[UPDATE 24/06/2014: Manually-created MMR workouts cannot be converted; there’s no time data.  Thanks to Amanda for working that out.  Use http://www.strava.com/upload/manual to recreate instead.]

[UPDATE 26/06/2014: Mike Palumbo, the author of the current converter, commented on the issues some of you are having.]

I’ve converted to Strava.  The app and website are so much nicer than MapMyRide.  Not perfect, but quite nice.

Naturally, I want to upload my rides from MapMyRide to Strava so that I can analyse my rides with better tools and get a good comparison against many riders.  I can even compare against myself easily and graphically.  The Strava upload instructions are at https://strava.zendesk.com/entries/20950143-Uploading-to-Strava-Website

From MapMyRide I downloaded a KML file and GPX file of my ANZAC Day ride around Mt Stromlo Loop 3.  The KML file worked well in Google Earth and let me fly over the route.

However, the GPX file failed when uploading to Strava, with the error message “Error processing activities”.  The solution is on Strava Customer Support here.  To quote Mat from the Strava Support Team,

Data exported as GPX files from MapMyFitness sites does not contain workout data, which includes the time data for your activity. Since Strava requires time data for Segments, segment matching and other analyses, data exported from MapMyFitness is not compatible directly with Strava.

If your activity on MapMyFitness sites does include workout/time data, and you would like to export that data, you can try this third-party workaround, a tool that is available on the web (but is not affiliated with Strava or MapMyFitness):

Conversion instructions

To convert and upload your MapMyRide workout, follow these simple steps:

  1. Go to http://www.mikepalumbo.com/MMRConverter/ (Thanks to Mike Palumbo for the new converter and Mark Filer for the new link!)
  2. Enter the workout ID of the ride you want to convert and click <SUBMIT>.
  3. The converted workout saves as a GPX file.
  4. On Strava http://www.strava.com/upload/select upload the GPX file.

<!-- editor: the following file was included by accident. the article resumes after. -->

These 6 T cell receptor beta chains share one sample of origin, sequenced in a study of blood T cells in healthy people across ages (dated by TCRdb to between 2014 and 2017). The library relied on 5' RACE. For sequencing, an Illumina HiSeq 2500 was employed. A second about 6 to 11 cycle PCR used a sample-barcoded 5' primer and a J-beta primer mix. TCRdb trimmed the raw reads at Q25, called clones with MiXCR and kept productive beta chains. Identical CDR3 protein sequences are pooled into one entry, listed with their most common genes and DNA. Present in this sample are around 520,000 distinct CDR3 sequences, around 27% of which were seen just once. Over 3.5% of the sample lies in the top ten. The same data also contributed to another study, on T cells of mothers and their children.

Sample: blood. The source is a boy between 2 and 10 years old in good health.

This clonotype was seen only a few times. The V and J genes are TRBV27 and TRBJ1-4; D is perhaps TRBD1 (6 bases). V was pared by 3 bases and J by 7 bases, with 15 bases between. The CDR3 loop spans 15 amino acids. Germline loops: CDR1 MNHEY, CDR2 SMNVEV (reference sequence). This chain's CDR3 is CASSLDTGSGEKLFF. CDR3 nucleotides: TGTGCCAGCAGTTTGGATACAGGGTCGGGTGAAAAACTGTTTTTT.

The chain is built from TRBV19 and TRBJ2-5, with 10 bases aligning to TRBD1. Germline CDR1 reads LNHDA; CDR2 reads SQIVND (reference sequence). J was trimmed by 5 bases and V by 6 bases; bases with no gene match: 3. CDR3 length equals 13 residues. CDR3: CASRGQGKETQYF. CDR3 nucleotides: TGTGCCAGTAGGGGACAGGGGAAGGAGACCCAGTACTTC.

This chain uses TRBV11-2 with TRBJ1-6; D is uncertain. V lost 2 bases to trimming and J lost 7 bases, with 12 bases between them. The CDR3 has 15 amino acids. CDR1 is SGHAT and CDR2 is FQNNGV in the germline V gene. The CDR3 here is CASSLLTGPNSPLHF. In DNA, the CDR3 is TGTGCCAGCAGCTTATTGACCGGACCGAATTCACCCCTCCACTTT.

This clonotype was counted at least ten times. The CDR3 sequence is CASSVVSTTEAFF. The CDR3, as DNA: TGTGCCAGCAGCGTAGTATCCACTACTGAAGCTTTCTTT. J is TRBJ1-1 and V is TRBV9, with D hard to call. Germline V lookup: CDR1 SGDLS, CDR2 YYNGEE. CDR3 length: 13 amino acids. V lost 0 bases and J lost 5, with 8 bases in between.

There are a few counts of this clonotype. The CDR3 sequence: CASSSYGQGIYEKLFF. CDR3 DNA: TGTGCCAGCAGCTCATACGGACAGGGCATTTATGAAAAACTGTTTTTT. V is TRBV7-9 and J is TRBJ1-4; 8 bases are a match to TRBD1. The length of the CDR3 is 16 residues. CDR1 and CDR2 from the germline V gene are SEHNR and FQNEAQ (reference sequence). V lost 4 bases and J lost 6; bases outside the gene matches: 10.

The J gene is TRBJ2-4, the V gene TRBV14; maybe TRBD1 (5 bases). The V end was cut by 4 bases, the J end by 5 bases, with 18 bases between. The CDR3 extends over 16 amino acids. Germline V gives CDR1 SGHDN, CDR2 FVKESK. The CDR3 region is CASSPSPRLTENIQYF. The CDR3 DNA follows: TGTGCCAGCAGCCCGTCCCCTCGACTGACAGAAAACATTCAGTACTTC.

Perfik!

What could possibly go wrong?

A surprising number of things.  Firstly, the original conversion site went offline without warning, but Mike Palumbo provided an alternative.

  1. Only recorded workouts can be converted.  Manually-created workouts do not have data to convert.  Workaround: On Strava, http://www.strava.com/upload/manual and enter the details manually.
  2. Your browser might add an extension to the .GPX file such as .XML.  Workaround: Look at the filename in full and remove any stray extensions before uploading to Strava.
  3. If the converter fails to convert, it could be an error as the upload is occurring.  To quote Mike Palumbo, “99% of the time, the issues are caused by MMR losing your time data on upload, resulting in a “NO_TIME_SERIES” error on their side. Without that data, sadly, there’s nothing I can do to export your ride or run. Sorry about that!”  Workaround: Try again?

Sunday rides and Strava v. MapMyRide

Phoenix chainring
Phoenix chainring (Photo credit: Wikipedia)

Started so well.  I rode to Coffee Guru at Bonner, which is likely to become a favourite start/finish line for such rides.  I got down to the bottom of the concrete path near Mulligan’s Flat Rd and Rob Riley Circuit (known as “Bonner Training Climb” on Strava) and had a bit of a stretch.  The climb on the middle ring felt OK, a fact confirmed by my time of 5:21 and King of the Mountain status on Strava (first place out of 2 riders).

Scrambled over to the bottom of the grassy climb.  The inner chainring (the granny gear) was not letting go of the chain.  I flipped the bike upside down to find the sticky link.  A few wiggles and the problem should have been solved, but then I saw some burrs of alloy on the chainring, which I cleaned off with a screwdriver.  Until I found one almost the size of a grain of rice.  This was not so much a burr as a tooth that had been folded backwards and no amount of scraping would remove it.  It will need to be ground or filed off.  Even liberal lashings of lube that worked when the chain was not loaded could not overcome the jam when the chain was loaded and was therefore seated deeply into the chainring and hard against the burr.  The old chain would catch a little, but must have been just wide enough to not get stuck.  There would be no attempt on the climb today and walking it would have been pointless and misleading.

The rear shock pressure was just about right at 250 psi and about 15mm less sag.  The pogoing has reduced but not disappeared, I can stand and pedal with reasonable success and I was a good 10mm from bottoming out, even after some big bumps on my return ride.  However, I had to let out some air from the front fork; 180psi was way too much and 150psi was more like it.